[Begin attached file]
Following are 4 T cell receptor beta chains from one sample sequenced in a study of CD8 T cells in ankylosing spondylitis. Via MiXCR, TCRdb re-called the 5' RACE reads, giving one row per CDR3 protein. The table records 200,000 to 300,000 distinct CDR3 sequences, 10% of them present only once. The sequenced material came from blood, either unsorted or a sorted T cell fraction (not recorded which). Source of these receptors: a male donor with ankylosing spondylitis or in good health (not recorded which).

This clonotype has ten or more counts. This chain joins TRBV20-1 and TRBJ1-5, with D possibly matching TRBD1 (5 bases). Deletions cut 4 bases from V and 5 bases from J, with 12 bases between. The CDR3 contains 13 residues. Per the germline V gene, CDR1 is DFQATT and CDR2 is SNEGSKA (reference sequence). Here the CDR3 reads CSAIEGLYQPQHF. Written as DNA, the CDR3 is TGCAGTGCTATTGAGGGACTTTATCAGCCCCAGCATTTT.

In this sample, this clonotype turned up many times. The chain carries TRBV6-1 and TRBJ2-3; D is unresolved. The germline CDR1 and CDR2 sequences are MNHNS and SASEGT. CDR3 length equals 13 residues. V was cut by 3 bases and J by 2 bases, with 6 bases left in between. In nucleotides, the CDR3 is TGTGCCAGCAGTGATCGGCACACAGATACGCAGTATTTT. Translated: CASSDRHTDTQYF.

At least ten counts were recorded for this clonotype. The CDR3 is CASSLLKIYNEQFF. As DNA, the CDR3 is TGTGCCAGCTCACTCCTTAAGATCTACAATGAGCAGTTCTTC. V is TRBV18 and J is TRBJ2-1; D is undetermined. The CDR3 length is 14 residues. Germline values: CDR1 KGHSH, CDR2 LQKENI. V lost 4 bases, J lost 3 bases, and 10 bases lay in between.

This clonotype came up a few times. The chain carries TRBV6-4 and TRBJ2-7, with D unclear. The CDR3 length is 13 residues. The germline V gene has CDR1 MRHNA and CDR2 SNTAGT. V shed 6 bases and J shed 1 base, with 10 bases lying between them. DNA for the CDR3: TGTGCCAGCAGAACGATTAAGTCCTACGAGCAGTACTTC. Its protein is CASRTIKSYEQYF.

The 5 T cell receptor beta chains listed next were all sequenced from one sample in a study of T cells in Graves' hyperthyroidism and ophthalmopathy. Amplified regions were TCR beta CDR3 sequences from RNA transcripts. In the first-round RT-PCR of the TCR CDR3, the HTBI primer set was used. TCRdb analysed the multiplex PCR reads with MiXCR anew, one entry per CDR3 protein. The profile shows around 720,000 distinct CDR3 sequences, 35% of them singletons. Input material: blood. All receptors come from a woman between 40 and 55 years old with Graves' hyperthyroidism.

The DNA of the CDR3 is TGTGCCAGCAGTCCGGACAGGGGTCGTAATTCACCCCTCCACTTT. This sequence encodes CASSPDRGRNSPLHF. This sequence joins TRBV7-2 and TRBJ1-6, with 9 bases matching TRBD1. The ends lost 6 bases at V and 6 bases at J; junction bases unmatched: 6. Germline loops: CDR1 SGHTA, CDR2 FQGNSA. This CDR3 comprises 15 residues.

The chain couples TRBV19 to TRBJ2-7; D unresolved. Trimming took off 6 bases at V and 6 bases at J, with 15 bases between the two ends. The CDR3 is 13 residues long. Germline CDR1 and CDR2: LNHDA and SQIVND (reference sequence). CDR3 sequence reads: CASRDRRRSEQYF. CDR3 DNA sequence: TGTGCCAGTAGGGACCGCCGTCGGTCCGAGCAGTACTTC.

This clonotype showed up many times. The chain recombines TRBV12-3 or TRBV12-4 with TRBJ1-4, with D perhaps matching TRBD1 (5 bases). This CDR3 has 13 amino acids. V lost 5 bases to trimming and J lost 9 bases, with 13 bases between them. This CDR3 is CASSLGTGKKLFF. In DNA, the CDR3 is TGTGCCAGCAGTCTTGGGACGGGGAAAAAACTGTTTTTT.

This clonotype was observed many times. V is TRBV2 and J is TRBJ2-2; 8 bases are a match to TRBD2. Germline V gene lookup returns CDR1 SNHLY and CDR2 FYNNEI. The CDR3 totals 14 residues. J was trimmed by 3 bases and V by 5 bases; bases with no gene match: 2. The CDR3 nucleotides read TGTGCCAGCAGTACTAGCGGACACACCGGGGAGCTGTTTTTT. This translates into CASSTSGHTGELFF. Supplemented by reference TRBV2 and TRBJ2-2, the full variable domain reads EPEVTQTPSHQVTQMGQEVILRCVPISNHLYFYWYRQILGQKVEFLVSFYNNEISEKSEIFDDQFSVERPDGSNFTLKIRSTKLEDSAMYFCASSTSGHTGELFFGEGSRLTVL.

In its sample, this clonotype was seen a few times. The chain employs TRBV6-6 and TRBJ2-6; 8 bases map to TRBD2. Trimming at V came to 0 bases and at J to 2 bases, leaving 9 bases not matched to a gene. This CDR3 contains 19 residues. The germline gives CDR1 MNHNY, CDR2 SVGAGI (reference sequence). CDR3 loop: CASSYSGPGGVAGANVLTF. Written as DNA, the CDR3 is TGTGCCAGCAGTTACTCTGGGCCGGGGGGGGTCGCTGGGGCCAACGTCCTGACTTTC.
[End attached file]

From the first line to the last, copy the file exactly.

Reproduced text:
Following are 4 T cell receptor beta chains from one sample sequenced in a study of CD8 T cells in ankylosing spondylitis. Via MiXCR, TCRdb re-called the 5' RACE reads, giving one row per CDR3 protein. The table records 200,000 to 300,000 distinct CDR3 sequences, 10% of them present only once. The sequenced material came from blood, either unsorted or a sorted T cell fraction (not recorded which). Source of these receptors: a male donor with ankylosing spondylitis or in good health (not recorded which).

This clonotype has ten or more counts. This chain joins TRBV20-1 and TRBJ1-5, with D possibly matching TRBD1 (5 bases). Deletions cut 4 bases from V and 5 bases from J, with 12 bases between. The CDR3 contains 13 residues. Per the germline V gene, CDR1 is DFQATT and CDR2 is SNEGSKA (reference sequence). Here the CDR3 reads CSAIEGLYQPQHF. Written as DNA, the CDR3 is TGCAGTGCTATTGAGGGACTTTATCAGCCCCAGCATTTT.

In this sample, this clonotype turned up many times. The chain carries TRBV6-1 and TRBJ2-3; D is unresolved. The germline CDR1 and CDR2 sequences are MNHNS and SASEGT. CDR3 length equals 13 residues. V was cut by 3 bases and J by 2 bases, with 6 bases left in between. In nucleotides, the CDR3 is TGTGCCAGCAGTGATCGGCACACAGATACGCAGTATTTT. Translated: CASSDRHTDTQYF.

At least ten counts were recorded for this clonotype. The CDR3 is CASSLLKIYNEQFF. As DNA, the CDR3 is TGTGCCAGCTCACTCCTTAAGATCTACAATGAGCAGTTCTTC. V is TRBV18 and J is TRBJ2-1; D is undetermined. The CDR3 length is 14 residues. Germline values: CDR1 KGHSH, CDR2 LQKENI. V lost 4 bases, J lost 3 bases, and 10 bases lay in between.

This clonotype came up a few times. The chain carries TRBV6-4 and TRBJ2-7, with D unclear. The CDR3 length is 13 residues. The germline V gene has CDR1 MRHNA and CDR2 SNTAGT. V shed 6 bases and J shed 1 base, with 10 bases lying between them. DNA for the CDR3: TGTGCCAGCAGAACGATTAAGTCCTACGAGCAGTACTTC. Its protein is CASRTIKSYEQYF.

The 5 T cell receptor beta chains listed next were all sequenced from one sample in a study of T cells in Graves' hyperthyroidism and ophthalmopathy. Amplified regions were TCR beta CDR3 sequences from RNA transcripts. In the first-round RT-PCR of the TCR CDR3, the HTBI primer set was used. TCRdb analysed the multiplex PCR reads with MiXCR anew, one entry per CDR3 protein. The profile shows around 720,000 distinct CDR3 sequences, 35% of them singletons. Input material: blood. All receptors come from a woman between 40 and 55 years old with Graves' hyperthyroidism.

The DNA of the CDR3 is TGTGCCAGCAGTCCGGACAGGGGTCGTAATTCACCCCTCCACTTT. This sequence encodes CASSPDRGRNSPLHF. This sequence joins TRBV7-2 and TRBJ1-6, with 9 bases matching TRBD1. The ends lost 6 bases at V and 6 bases at J; junction bases unmatched: 6. Germline loops: CDR1 SGHTA, CDR2 FQGNSA. This CDR3 comprises 15 residues.

The chain couples TRBV19 to TRBJ2-7; D unresolved. Trimming took off 6 bases at V and 6 bases at J, with 15 bases between the two ends. The CDR3 is 13 residues long. Germline CDR1 and CDR2: LNHDA and SQIVND (reference sequence). CDR3 sequence reads: CASRDRRRSEQYF. CDR3 DNA sequence: TGTGCCAGTAGGGACCGCCGTCGGTCCGAGCAGTACTTC.

This clonotype showed up many times. The chain recombines TRBV12-3 or TRBV12-4 with TRBJ1-4, with D perhaps matching TRBD1 (5 bases). This CDR3 has 13 amino acids. V lost 5 bases to trimming and J lost 9 bases, with 13 bases between them. This CDR3 is CASSLGTGKKLFF. In DNA, the CDR3 is TGTGCCAGCAGTCTTGGGACGGGGAAAAAACTGTTTTTT.

This clonotype was observed many times. V is TRBV2 and J is TRBJ2-2; 8 bases are a match to TRBD2. Germline V gene lookup returns CDR1 SNHLY and CDR2 FYNNEI. The CDR3 totals 14 residues. J was trimmed by 3 bases and V by 5 bases; bases with no gene match: 2. The CDR3 nucleotides read TGTGCCAGCAGTACTAGCGGACACACCGGGGAGCTGTTTTTT. This translates into CASSTSGHTGELFF. Supplemented by reference TRBV2 and TRBJ2-2, the full variable domain reads EPEVTQTPSHQVTQMGQEVILRCVPISNHLYFYWYRQILGQKVEFLVSFYNNEISEKSEIFDDQFSVERPDGSNFTLKIRSTKLEDSAMYFCASSTSGHTGELFFGEGSRLTVL.

In its sample, this clonotype was seen a few times. The chain employs TRBV6-6 and TRBJ2-6; 8 bases map to TRBD2. Trimming at V came to 0 bases and at J to 2 bases, leaving 9 bases not matched to a gene. This CDR3 contains 19 residues. The germline gives CDR1 MNHNY, CDR2 SVGAGI (reference sequence). CDR3 loop: CASSYSGPGGVAGANVLTF. Written as DNA, the CDR3 is TGTGCCAGCAGTTACTCTGGGCCGGGGGGGGTCGCTGGGGCCAACGTCCTGACTTTC.